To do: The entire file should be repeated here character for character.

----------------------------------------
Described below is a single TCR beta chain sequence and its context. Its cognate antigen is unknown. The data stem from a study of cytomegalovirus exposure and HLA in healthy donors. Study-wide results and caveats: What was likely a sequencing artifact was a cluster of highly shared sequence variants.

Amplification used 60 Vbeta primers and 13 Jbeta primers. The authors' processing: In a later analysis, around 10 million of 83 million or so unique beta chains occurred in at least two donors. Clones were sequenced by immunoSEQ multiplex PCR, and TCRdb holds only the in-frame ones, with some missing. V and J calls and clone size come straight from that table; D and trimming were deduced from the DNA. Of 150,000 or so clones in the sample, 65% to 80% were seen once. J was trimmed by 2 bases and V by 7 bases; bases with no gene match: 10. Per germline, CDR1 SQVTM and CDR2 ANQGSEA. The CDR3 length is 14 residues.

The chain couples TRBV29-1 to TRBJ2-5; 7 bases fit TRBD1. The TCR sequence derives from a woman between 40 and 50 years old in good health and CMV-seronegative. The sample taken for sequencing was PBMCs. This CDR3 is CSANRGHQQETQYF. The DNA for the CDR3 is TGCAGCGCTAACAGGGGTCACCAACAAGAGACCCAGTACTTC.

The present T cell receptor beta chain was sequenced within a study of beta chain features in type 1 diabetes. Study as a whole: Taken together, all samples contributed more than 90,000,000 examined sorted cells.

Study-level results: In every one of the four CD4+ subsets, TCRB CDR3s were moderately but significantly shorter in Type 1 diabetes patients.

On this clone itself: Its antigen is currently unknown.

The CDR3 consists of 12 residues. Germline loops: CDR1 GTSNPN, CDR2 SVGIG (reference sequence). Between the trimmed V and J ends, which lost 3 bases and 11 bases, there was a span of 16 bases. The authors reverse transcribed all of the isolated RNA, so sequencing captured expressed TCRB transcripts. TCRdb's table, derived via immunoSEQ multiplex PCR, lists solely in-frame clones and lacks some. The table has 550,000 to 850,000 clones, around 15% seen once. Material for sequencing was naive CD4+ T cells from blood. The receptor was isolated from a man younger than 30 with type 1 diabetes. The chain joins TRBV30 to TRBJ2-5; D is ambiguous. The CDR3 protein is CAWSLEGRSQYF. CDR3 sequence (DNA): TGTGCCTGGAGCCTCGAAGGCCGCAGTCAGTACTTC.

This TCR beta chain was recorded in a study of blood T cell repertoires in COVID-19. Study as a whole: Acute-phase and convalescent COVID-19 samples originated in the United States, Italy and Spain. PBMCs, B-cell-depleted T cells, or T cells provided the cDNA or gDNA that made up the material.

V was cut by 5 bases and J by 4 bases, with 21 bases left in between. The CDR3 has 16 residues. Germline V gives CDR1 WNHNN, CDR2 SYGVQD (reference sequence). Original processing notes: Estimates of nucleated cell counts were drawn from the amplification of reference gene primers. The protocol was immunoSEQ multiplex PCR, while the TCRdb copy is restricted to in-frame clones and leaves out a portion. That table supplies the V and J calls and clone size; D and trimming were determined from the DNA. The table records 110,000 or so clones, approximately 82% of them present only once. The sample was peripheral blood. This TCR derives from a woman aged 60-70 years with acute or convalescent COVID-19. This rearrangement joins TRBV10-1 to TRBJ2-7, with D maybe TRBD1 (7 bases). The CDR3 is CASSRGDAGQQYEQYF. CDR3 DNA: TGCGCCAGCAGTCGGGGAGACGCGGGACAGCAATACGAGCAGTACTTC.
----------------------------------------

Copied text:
Described below is a single TCR beta chain sequence and its context. Its cognate antigen is unknown. The data stem from a study of cytomegalovirus exposure and HLA in healthy donors. Study-wide results and caveats: What was likely a sequencing artifact was a cluster of highly shared sequence variants.

Amplification used 60 Vbeta primers and 13 Jbeta primers. The authors' processing: In a later analysis, around 10 million of 83 million or so unique beta chains occurred in at least two donors. Clones were sequenced by immunoSEQ multiplex PCR, and TCRdb holds only the in-frame ones, with some missing. V and J calls and clone size come straight from that table; D and trimming were deduced from the DNA. Of 150,000 or so clones in the sample, 65% to 80% were seen once. J was trimmed by 2 bases and V by 7 bases; bases with no gene match: 10. Per germline, CDR1 SQVTM and CDR2 ANQGSEA. The CDR3 length is 14 residues.

The chain couples TRBV29-1 to TRBJ2-5; 7 bases fit TRBD1. The TCR sequence derives from a woman between 40 and 50 years old in good health and CMV-seronegative. The sample taken for sequencing was PBMCs. This CDR3 is CSANRGHQQETQYF. The DNA for the CDR3 is TGCAGCGCTAACAGGGGTCACCAACAAGAGACCCAGTACTTC.

The present T cell receptor beta chain was sequenced within a study of beta chain features in type 1 diabetes. Study as a whole: Taken together, all samples contributed more than 90,000,000 examined sorted cells.

Study-level results: In every one of the four CD4+ subsets, TCRB CDR3s were moderately but significantly shorter in Type 1 diabetes patients.

On this clone itself: Its antigen is currently unknown.

The CDR3 consists of 12 residues. Germline loops: CDR1 GTSNPN, CDR2 SVGIG (reference sequence). Between the trimmed V and J ends, which lost 3 bases and 11 bases, there was a span of 16 bases. The authors reverse transcribed all of the isolated RNA, so sequencing captured expressed TCRB transcripts. TCRdb's table, derived via immunoSEQ multiplex PCR, lists solely in-frame clones and lacks some. The table has 550,000 to 850,000 clones, around 15% seen once. Material for sequencing was naive CD4+ T cells from blood. The receptor was isolated from a man younger than 30 with type 1 diabetes. The chain joins TRBV30 to TRBJ2-5; D is ambiguous. The CDR3 protein is CAWSLEGRSQYF. CDR3 sequence (DNA): TGTGCCTGGAGCCTCGAAGGCCGCAGTCAGTACTTC.

This TCR beta chain was recorded in a study of blood T cell repertoires in COVID-19. Study as a whole: Acute-phase and convalescent COVID-19 samples originated in the United States, Italy and Spain. PBMCs, B-cell-depleted T cells, or T cells provided the cDNA or gDNA that made up the material.

V was cut by 5 bases and J by 4 bases, with 21 bases left in between. The CDR3 has 16 residues. Germline V gives CDR1 WNHNN, CDR2 SYGVQD (reference sequence). Original processing notes: Estimates of nucleated cell counts were drawn from the amplification of reference gene primers. The protocol was immunoSEQ multiplex PCR, while the TCRdb copy is restricted to in-frame clones and leaves out a portion. That table supplies the V and J calls and clone size; D and trimming were determined from the DNA. The table records 110,000 or so clones, approximately 82% of them present only once. The sample was peripheral blood. This TCR derives from a woman aged 60-70 years with acute or convalescent COVID-19. This rearrangement joins TRBV10-1 to TRBJ2-7, with D maybe TRBD1 (7 bases). The CDR3 is CASSRGDAGQQYEQYF. CDR3 DNA: TGCGCCAGCAGTCGGGGAGACGCGGGACAGCAATACGAGCAGTACTTC.